Week-in-Review (expressed in YoY terms): Mon: G7 leaders challenge China but tempered vs US suggestions, Erdogan stands his ground on S-400 missile defense during meeting with Biden, Israel’s parliament votes in new government (Bennett) that ousts Netanyahu as PM, Johnson announces 4w extension of lockdown rules (July 19), Hungary CB’er Pleschinger suggests hiking interest rates every quarter to rein in inflation, Japan IP 15.8% (15.4%p), EU IP 39.3% (37.4%e), India CPI 6.3% (5.38%e), S&P +0.2%; Tue: EU/US resolve 17y airline dispute, UK/Australia reach trade deal in principle – expected model for post Brexit UK, RBA mins relatively dovish, CDC designated Delta a “variant of concern” / US covid deaths surpass 600k, UK unemp 4.7% as exp, US ret sales -0.7% (-0.5%e), US PPI 6.6% (6.2%e), Israel CPI 1.5% (1.6%e), S&P -0.2%; Wed: FOMC surprises hawkish / 5bp increase to IOER / 2023 median dots prices 2 hikes / Powell acknowledges bottlenecks possibly causing higher sustainable inflation, BCB hikes 75bps as exp, China to release strategic reserves of some metals to combat high prices / state-owned enterprises ordered to limit exposure to overseas commodities markets, China sends 28 planes into Taiwan’s air space, Biden/Putin agree to restore ambassadors, Israel carried out airstrikes in Gaza, UK CPI 2.1% (1.8%e) / RPI 3.3% as exp, China retail sales 12.4% (14%e) / Industrial prod 8.8% (9.2%e), Canada CPI 3.6% (3.5%e), S&P -0.5%; Thur: SNB unch as exp, Norges Bank unch as exp – signaled will hike rates in Sept, Bank of Turkey unch as exp, US supreme court upholds Obamacare, China launched 3 astronauts into orbit to man its new space station, US yield curve continued to flatten dramatically as the market digests Wed fed pivot, Fed Reverse Repo sees $756B usage – all time high, Singapore non-oil exports 8.8% (16%e), Australia unemp 5.1% (5.5%e), HK unemp 6% (6.2%e), EU CPI 2% as exp, S. Africa ret sales 95.8% (99.7%e), US initial claims 412k (360k exp), S&P -0.1%; Fri: BoJ unch and extended its covid support program as exp / surprised market by adding measure to mitigate climate change, Fed’s Bullard says Fed may start hiking by the end of 2022, UK delta variant covid cases continue to soar, EU lifts travel restrictions for US residents, Brazil senate approves $12b privatization of Electrobras, Japan CPI -0.1% (-0.2%e), Germany PPI 7.2% (6.4%e), UK ret sales 24.6% (29.3%e), S&P -1.3%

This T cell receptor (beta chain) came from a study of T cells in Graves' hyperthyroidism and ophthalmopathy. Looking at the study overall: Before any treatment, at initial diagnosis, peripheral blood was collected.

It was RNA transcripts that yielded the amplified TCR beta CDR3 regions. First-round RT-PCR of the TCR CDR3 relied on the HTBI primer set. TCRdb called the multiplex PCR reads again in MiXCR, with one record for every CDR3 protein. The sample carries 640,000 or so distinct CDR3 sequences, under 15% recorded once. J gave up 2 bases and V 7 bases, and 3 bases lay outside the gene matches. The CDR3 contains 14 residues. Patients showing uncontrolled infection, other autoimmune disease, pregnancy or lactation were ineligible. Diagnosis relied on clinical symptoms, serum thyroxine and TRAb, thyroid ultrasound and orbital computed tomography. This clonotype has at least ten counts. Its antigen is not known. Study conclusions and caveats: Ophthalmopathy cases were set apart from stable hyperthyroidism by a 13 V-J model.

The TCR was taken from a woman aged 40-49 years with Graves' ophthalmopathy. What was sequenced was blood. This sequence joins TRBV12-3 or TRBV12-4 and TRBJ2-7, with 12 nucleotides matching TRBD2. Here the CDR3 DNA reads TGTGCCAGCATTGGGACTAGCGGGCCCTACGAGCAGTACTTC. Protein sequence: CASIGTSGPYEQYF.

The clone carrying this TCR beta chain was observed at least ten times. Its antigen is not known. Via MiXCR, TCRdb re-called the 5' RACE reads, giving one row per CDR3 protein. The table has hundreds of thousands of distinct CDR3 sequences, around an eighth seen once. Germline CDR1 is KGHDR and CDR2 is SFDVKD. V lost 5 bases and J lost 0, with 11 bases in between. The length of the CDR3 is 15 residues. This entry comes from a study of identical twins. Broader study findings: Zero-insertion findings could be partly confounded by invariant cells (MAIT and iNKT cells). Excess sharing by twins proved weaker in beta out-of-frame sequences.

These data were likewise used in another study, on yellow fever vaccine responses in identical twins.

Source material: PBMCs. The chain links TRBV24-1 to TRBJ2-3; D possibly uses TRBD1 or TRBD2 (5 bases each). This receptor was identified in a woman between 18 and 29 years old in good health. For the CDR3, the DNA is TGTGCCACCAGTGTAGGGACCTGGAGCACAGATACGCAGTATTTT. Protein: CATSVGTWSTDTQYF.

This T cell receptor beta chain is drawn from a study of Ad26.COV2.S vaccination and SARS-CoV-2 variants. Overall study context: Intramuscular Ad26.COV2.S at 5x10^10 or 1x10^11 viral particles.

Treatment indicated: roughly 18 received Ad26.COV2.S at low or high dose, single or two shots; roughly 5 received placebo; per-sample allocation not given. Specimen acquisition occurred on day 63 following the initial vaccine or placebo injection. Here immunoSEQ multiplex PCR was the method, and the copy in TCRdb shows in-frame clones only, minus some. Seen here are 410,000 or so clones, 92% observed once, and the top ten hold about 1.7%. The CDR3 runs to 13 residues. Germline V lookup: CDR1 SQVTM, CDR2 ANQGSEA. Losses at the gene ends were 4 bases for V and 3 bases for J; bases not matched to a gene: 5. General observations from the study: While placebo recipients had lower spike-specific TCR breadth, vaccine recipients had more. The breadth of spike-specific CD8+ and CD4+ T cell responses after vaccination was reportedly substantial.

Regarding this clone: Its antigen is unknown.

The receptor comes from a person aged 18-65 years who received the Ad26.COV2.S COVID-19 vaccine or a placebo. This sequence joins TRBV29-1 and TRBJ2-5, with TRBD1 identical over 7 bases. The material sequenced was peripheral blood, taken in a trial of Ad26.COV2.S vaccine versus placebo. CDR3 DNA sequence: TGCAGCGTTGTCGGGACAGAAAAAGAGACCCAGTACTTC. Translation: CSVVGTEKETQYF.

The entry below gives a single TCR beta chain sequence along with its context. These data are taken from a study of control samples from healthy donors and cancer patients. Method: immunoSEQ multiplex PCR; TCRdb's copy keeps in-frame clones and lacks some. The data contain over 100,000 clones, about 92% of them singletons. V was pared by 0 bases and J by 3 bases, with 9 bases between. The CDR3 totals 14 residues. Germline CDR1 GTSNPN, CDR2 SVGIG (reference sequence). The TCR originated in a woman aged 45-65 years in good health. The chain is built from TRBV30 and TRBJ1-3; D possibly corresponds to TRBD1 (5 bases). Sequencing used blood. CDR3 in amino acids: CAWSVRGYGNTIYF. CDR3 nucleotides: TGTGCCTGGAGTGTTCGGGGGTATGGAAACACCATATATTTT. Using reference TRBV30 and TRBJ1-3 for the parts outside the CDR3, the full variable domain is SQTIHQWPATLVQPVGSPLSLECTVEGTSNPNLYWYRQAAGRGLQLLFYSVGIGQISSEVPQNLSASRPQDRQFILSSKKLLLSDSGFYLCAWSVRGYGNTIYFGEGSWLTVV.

Weekly Close: S&P 500 -1.9% and VIX +5.05 at +20.70. Nikkei +0.1%, Shanghai -1.8%, Euro Stoxx -1.2%, Bovespa -0.8%, MSCI World -1.9%, and MSCI Emerging -1.5%. USD rose +9.1% vs Ethereum, +4.6% vs South Africa, +4.1% vs Turkey, +3.9% vs Mexico, +3.6% vs Chile, +3.5% vs Sweden, +3.1% vs Australia, +2.5% vs Canada, +2.2% vs Sterling, +2.1% vs Euro, +1.4% vs Bitcoin, +1.3% vs Indonesia, +1.2% vs Russia, +1.1% vs India, +0.9% vs China, and +0.5% vs Yen. USD fell -0.5% vs Brazil. Gold -6.2%, Silver -7.9%, Oil +1.0%, Copper -9.5%, Iron Ore -4.6%, Corn -7.1%. 5y5y inflation swaps (EU -7bps at 1.50%, US -8bps at 2.29%, JP +10bps at 0.35%, and UK +1bps at 3.69%). 2yr Notes +11bps at 0.26% and 10yr Notes -1bp at 1.44%.